From that positive ending, Corbin and crew, including Jeff Hornacek who'd accepted a full-time assistant job after Sloan's exit, entered the offseason by preparing workout plans for their players.

Because of the lockout, Corbin wasn't able to work with the team's youngest players at summer leagues — one of his specialties — but he spent extra time strategizing with Jazz management and his assistants during the extended down time.

Corbin had worries about not being able to individually tutor players, but he went to work. Coaches spent hours and hours reviewing game film. They studied intricate details to break down and understand returning players and to familiarize themselves with newcomers. They concocted a coaching game plan.

"It was good for the coaching staff," Corbin said.

Step by step, Corbin put his mark on the franchise, using bits and pieces he'd absorbed while playing and coaching under Sloan for a total of 10 years and from time being mentored during his career by Rick Adelman, Cotton Fitzsimmons, Pat Riley and Lenny Wilkens.

Corbin hired Sidney Lowe and Michael Sanders to his coaching team. He implemented a new defensive strategy. He tweaked the Jazz offense. He stayed steady in setbacks.

Layden credits Corbin for being "very bright" and a "good listener."

Communication is one of his fortes — from dealing with the media to teaching X's and O's. He even took time during the offseason to interact with fans and sponsors in mock training camps.

"I think he's done a beautiful job," said Layden, who'd admit he's biased in his opinion of his longtime friend and co-worker and who also misses working with Sloan and Johnson.

"He studied. He's been listening," Layden said. "He's wanted to do things a certain way, and I think it proved to be successful."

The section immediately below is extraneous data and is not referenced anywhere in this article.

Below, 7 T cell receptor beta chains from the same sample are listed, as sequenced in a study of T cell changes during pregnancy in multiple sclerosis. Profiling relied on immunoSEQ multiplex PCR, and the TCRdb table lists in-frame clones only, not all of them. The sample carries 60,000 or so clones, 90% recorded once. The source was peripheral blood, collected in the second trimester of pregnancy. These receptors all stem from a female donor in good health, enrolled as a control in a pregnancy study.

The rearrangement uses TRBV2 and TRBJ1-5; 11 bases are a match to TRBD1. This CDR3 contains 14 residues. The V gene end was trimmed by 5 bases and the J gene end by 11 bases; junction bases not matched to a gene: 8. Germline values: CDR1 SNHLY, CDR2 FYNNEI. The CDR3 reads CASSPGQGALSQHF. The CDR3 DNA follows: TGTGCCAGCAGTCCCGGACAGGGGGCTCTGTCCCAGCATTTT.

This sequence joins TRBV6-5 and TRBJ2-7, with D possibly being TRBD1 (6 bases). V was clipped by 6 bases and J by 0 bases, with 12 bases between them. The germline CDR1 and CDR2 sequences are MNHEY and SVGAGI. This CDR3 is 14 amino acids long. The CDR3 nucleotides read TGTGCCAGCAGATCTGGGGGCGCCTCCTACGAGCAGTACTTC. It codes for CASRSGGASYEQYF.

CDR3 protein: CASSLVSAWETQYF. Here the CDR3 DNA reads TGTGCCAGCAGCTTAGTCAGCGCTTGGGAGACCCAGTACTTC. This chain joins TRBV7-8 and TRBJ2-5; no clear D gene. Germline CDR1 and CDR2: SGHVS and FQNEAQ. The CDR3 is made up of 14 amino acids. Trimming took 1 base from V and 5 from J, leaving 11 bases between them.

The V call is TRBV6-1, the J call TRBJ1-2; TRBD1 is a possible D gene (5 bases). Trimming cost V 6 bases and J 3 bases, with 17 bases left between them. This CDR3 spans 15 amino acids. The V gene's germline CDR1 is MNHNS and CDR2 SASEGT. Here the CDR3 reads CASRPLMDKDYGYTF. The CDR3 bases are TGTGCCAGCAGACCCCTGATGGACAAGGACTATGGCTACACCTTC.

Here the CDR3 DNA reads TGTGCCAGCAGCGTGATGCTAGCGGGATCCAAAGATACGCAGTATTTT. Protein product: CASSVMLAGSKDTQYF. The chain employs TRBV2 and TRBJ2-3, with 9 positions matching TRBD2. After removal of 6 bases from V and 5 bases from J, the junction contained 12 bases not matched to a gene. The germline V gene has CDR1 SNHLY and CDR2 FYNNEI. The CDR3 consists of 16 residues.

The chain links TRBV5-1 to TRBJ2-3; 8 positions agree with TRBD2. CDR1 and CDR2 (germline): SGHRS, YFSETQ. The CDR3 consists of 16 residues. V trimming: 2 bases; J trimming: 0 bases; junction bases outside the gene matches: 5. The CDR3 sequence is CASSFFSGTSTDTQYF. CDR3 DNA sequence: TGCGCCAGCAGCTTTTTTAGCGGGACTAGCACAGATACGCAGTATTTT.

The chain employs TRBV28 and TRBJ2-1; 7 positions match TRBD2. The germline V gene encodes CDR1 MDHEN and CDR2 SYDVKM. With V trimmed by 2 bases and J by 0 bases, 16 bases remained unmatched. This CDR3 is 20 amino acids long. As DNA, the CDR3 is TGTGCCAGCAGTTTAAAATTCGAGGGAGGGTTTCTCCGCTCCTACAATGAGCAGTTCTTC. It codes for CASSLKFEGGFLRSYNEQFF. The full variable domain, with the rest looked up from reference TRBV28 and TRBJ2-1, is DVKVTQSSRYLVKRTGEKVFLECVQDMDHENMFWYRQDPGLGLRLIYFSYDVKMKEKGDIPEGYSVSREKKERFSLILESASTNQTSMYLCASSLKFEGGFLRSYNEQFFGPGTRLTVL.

Sloan and Johnson are missed by the organization, but Corbin has helped soften the blow of their absence.

"I think it's been a great transition for Coach Corbin and I," Layden said. "I think he's going to have tremendous success as we move the rest of this year and onward."

Layden quickly shared his reasoning.

"He's an Academic All-American," Layden said, recalling Corbin's college days at DePaul. "He played way beyond his talent to (last) 16 years in the NBA, which proves he's a tough guy. He's a very good communicator. He's got this background of working for Hall of Fame coaches, which is helpful when you get ready."

The Jazz have placed a no-comment order on talking about why Sloan left in the aftermath of the recent exchange between Jazz CEO Greg Miller and Hall of Fame forward Karl Malone, and Corbin simply said his former boss "just decided to move on." But he appreciates the endorsement Sloan gave for him on his way out. They had discussed Corbin becoming a head coach one day well before last February.

"It's a good thing for me," Corbin said, referring to Sloan's blessing. "I have a great deal of respect for who he is and what he's done and what I've learned from him. I was sad to see him go, but you move on."

And so he has. Now, instead of breaking down opponents for scouting reports, he's focused on building up his own guys. He enjoys planning, preparing and organizing practices and strategy sessions. He loves getting his hands dirty, working with players and trying to instill knowledge, confidence and a competitive attitude into his team. It's rewarding for him to pull up his sleeves, teach and build camaraderie with hard-working Jazz guys, from the 19-year-old to the thirtysomethings, who have grown, competed together, picked themselves up from stumbles and enjoyed successes.

"That's what's so refreshing about this group of guys," Corbin said, "to see their hard work, first of all, and then to see them get good results from the work they put in and how they stay together and continue to build a group of guys that's feeling good about competing against anybody."

And the Jazz organization believes the best is yet to come with Corbin.

"I think," Layden added, "in 20 years we're going to look back and say what a brilliant career he's had."

Twitter: DJJazzyJody

Corbin capsule

Second-most playing experience (16 years) among current head coaches

Went 8-20 last season and 13-11 so far this year as head coach

GMs ranked him No. 2 (behind Phil Johnson) as NBA's top assistant in '10

Only fourth Utah Jazz head coach (and seventh in franchise history)

On Jazz staff since '04 after a year as Knicks' manager of player development

Earned computer science degree, honorable AP All-American at DePaul